“The sea is our bread”: Interrupting Green Neoliberalism in Mexico

On November 30th, York University was joined by Zapotec, feminist scholar and University of Alberta Professor, Isabel Altamirano-Jimenez for the inaugural event of 2016-2017 Faculty of Environmental Studies (FES) speaker series. This year’s series, titled “Indigenous Women’s Perspective on Environmental Justice”, aims to create a critical link between theory and practice by reflecting on the lived experience of grassroots activists and leaders.

Photo of Isabel presentingDuring her presentation, Dr. Altamirano-Jimenez shared stirring information on the ways in which an alleged  “sustainable” development initiative has challenged Indigenous rights and sovereignty in the Tehuantepec Isthmus in Oaxaca, Mexico. Further, she discussed the community-led strategies guided by Zapotec conceptions of “communalism”, or “The Good Life”, that have been employed to counter the state-supported initiative. She concluded her enriching talk by drawing parallels on the strained relationship between many indigenous communities and their respective governments, calling on attendees to be vigilant of such marginalization, not just within North America, but worldwide. This event was generously co-sponsored by the Robarts Centre for Canadian Studies, Centre for Research on Latin America and the Caribbean (CERLAC), Faculty of Geography, Faculty of Political Science, and York Graduate Studies.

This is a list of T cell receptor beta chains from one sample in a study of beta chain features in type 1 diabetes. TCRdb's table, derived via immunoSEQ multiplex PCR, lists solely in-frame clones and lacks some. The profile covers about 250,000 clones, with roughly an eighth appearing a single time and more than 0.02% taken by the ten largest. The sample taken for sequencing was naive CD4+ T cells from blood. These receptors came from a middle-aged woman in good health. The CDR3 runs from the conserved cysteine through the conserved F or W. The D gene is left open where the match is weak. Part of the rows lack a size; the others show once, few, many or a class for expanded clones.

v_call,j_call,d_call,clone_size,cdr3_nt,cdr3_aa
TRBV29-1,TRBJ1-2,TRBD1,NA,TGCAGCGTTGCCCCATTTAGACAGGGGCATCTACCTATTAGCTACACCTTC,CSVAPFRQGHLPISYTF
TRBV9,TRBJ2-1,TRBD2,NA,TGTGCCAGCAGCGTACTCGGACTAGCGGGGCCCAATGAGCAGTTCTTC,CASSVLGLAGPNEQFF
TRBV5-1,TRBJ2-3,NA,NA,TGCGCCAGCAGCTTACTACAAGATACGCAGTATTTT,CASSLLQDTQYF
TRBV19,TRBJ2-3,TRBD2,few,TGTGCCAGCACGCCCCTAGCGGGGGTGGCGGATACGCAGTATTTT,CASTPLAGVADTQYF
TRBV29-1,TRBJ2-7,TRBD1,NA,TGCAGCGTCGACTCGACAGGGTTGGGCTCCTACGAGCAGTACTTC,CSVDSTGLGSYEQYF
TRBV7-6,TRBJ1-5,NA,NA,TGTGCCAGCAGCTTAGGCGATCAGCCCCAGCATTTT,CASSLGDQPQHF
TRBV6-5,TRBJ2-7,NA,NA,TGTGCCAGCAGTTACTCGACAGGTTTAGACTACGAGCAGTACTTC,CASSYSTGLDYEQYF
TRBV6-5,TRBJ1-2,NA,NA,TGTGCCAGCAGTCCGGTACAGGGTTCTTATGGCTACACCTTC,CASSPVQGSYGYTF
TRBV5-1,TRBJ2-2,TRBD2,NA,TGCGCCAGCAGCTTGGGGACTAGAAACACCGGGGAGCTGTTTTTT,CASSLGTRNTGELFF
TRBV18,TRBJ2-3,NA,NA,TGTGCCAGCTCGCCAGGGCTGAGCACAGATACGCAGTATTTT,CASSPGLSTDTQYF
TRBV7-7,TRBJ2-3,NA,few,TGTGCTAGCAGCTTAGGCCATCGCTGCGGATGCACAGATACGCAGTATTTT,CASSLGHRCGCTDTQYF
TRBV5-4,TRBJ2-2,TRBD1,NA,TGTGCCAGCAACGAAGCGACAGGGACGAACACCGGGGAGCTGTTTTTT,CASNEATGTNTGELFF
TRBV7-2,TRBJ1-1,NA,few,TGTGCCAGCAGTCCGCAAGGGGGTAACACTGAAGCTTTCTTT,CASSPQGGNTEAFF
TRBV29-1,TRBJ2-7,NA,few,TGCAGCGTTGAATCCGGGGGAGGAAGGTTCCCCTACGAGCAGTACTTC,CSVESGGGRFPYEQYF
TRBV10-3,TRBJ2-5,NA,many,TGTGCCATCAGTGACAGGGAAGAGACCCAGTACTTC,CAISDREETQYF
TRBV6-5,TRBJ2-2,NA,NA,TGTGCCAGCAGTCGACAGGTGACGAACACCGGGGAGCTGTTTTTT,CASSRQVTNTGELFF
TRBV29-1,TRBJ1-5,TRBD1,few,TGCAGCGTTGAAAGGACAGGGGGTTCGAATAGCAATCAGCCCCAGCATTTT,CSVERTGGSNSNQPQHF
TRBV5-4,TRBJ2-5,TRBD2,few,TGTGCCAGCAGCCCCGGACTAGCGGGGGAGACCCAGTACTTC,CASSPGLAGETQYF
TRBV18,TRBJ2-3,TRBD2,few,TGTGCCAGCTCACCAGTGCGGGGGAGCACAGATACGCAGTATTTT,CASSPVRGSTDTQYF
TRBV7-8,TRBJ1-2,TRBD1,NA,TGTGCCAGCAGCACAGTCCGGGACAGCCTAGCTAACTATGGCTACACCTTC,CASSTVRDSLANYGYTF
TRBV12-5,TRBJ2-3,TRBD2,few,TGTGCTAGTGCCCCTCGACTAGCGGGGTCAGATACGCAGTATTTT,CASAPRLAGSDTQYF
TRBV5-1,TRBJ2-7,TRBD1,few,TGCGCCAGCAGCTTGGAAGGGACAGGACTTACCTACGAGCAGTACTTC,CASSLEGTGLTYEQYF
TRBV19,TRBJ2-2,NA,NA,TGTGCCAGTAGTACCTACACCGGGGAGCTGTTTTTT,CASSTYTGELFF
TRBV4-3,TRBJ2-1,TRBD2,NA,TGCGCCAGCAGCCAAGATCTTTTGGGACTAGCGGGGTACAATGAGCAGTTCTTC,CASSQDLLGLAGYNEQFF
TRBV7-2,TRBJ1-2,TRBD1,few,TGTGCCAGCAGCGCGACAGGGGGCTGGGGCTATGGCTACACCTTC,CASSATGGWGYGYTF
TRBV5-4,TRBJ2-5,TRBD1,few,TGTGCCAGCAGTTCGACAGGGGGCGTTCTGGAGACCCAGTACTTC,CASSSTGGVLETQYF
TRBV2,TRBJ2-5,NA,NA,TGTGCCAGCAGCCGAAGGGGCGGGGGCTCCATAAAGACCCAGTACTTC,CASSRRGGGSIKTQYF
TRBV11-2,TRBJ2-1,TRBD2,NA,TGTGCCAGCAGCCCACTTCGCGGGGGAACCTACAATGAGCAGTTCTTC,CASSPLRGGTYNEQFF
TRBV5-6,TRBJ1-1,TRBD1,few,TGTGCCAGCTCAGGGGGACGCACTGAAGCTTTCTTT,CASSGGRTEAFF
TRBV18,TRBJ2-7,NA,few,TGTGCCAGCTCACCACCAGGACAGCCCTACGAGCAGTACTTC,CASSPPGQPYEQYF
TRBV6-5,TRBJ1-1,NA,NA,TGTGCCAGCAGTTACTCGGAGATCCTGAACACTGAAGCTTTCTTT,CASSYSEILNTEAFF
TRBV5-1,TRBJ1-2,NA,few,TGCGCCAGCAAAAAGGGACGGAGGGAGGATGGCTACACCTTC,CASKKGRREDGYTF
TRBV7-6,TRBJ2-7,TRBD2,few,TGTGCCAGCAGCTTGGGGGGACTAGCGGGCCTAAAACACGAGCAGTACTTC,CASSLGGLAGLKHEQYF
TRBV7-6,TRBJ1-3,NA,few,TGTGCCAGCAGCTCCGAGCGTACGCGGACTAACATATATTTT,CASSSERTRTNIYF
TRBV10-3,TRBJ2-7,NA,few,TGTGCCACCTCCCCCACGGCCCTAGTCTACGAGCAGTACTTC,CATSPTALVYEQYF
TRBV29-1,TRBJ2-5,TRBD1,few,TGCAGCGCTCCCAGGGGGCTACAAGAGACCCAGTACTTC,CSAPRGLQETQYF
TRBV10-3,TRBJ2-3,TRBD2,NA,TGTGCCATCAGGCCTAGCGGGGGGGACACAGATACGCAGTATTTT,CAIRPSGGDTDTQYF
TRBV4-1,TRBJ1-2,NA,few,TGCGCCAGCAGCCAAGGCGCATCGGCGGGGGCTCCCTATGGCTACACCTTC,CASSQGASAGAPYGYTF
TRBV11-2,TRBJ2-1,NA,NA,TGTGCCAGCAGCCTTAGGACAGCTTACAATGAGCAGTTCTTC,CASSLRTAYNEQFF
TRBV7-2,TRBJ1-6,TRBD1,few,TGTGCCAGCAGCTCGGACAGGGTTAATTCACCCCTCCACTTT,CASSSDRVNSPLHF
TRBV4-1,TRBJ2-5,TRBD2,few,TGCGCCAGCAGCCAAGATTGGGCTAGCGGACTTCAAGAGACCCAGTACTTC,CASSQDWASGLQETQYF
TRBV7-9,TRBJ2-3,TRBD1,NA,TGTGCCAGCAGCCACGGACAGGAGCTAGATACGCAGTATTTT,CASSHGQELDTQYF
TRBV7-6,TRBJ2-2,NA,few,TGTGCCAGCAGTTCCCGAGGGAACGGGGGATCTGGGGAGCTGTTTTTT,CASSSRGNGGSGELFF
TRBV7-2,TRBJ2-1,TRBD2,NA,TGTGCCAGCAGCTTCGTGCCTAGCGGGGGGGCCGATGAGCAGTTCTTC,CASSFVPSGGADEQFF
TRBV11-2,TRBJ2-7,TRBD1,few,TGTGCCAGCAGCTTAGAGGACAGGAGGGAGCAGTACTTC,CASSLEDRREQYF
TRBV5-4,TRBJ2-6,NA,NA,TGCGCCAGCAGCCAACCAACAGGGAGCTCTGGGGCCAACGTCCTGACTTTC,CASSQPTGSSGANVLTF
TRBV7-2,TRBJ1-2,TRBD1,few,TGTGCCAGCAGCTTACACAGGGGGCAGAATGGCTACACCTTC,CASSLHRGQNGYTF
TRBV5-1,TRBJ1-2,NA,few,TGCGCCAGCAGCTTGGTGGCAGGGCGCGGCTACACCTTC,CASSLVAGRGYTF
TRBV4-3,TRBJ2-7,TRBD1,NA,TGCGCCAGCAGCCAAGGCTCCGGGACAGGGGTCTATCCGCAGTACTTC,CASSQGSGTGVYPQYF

"The IEJ speaker series seeks to center the voice of Indigenous women and youth and Professor Altamirano-Jimenez offered a much needed international perspective," said Professor Deborah McGregor, who is cross-appointed to Osgoode Hall and FES.

This year’s speaker series, which intends to further explore the concept of environmental justice from the perspective of Indigenous women, is an initiative of the York-based Indigenous Environmental Justice (IEJ) Project. Led by McGregor, the IEJ Project began in 2015 in pursuit of developing a more “grassroots” or community-oriented understanding of environmental justice. The project aims to become a resource for activists, community members, students and scholars in the coming years. Additional information can be found on the project’s website.

Photo of Isabel and DebThe next event in the series will feature Sylvia Plain, founder of the Great Lakes Canoe Journey. Plain will speak on Wednesday, January 25th in HNES 141 from 12:30pm-1:45pm.

Each event in the series will be live streamed via the IEJ Project’s social media channels and/or video recorded for later access. A recording of Isabel Altamirano-Jimenez’ presentation will be available on the IEJ Project website in early 2017.